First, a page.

The Mother


            Where the Hell is everyone? She is alone again. It’s cocktail hour and there’s no cocktail. No nice little frosted glass of that California chardonnay she liked. No nicely starched butler to serve it to her. The butler. Oh yes. The butler had died. No more Grasshoppers. No more being called Madam. She liked that. “Madam” Had a nice little ring to it. He was an annoyingly bothersome man but she had fun with him. She got him back. He thought he had won all those times he snotted her. She got him back after all. But she did miss him. Now there was no one to play with. No evening repartee. The sun set all by itself and there were no canapés to slip down with it or sly smiles to edge around the windy nights. His wife didn’t cook anymore she wept into the food, making the soup watery and the sauce, curdled. It really wasn’t any fun around the dinner hour. Not that there was fun around any other hour either. What the hell happened to fun? They had fun years ago when there were parties and people were over and they dressed up: wore clothes from the cedar closet and slipped away to corners of the house where no one was. Corners where things happened that you might have only dreamed have and the next day everything was back to black and white.  The trouble was with the weather, everyone knew that.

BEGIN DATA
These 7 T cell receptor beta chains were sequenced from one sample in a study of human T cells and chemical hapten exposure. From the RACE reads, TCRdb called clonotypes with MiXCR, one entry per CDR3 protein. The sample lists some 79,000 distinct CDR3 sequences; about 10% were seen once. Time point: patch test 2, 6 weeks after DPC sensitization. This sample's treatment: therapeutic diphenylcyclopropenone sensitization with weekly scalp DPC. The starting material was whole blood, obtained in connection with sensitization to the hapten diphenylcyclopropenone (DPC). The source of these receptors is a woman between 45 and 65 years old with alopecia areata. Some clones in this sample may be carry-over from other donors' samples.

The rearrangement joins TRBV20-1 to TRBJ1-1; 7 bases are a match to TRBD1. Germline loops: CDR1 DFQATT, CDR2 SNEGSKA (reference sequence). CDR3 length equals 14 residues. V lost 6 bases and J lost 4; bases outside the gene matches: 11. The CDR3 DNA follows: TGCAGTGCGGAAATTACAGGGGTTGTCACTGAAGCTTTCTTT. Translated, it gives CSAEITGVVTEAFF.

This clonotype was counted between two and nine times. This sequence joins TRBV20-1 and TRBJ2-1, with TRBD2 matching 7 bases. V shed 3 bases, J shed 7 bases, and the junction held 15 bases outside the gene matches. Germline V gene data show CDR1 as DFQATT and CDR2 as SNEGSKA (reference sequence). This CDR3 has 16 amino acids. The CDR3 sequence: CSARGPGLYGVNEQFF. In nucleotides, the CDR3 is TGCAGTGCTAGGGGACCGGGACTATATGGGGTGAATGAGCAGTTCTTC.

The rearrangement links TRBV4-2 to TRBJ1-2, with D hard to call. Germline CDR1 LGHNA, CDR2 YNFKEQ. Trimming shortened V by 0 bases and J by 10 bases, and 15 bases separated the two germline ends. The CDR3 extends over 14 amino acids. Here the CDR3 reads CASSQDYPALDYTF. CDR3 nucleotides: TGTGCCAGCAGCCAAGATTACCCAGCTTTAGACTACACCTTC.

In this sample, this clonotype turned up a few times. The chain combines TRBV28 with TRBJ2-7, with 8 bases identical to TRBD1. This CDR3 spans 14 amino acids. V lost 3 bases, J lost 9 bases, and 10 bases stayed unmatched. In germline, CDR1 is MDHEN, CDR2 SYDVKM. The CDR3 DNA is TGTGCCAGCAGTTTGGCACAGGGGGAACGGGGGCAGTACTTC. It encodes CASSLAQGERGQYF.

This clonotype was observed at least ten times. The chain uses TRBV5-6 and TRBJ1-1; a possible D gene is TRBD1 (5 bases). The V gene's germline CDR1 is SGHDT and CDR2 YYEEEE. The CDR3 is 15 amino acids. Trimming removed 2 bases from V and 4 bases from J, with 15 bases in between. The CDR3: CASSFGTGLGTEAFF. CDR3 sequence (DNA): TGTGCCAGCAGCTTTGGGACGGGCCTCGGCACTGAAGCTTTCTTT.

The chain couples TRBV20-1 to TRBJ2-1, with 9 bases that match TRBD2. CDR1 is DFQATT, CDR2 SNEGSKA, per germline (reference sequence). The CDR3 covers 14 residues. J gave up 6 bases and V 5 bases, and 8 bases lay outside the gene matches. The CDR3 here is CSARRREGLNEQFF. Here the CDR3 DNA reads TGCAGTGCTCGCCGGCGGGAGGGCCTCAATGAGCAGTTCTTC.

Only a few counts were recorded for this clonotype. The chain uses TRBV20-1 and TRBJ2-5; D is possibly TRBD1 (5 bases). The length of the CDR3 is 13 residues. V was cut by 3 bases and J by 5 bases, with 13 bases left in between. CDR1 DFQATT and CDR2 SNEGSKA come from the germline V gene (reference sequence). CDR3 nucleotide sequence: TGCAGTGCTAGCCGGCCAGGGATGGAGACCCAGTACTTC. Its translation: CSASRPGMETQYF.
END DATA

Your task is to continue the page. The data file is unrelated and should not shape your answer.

It was dark more often,

Hurricanes came: wars, rain, tears, liquid made from pain,

Explosions in our minds without warning,

Soon it will be too dark to see.

The world longs for another,

A sister globe to pull up alongside us,

And she can unload us, her human crop,

To start again on a pure globe, free of the knowledge of destruction,

Filled with rich ochre and rudimentary origin

A sister ship of optimism,

She will slide alongside before winter, and the first to go aboard are the ones

Who are dying from the pain of the watch.

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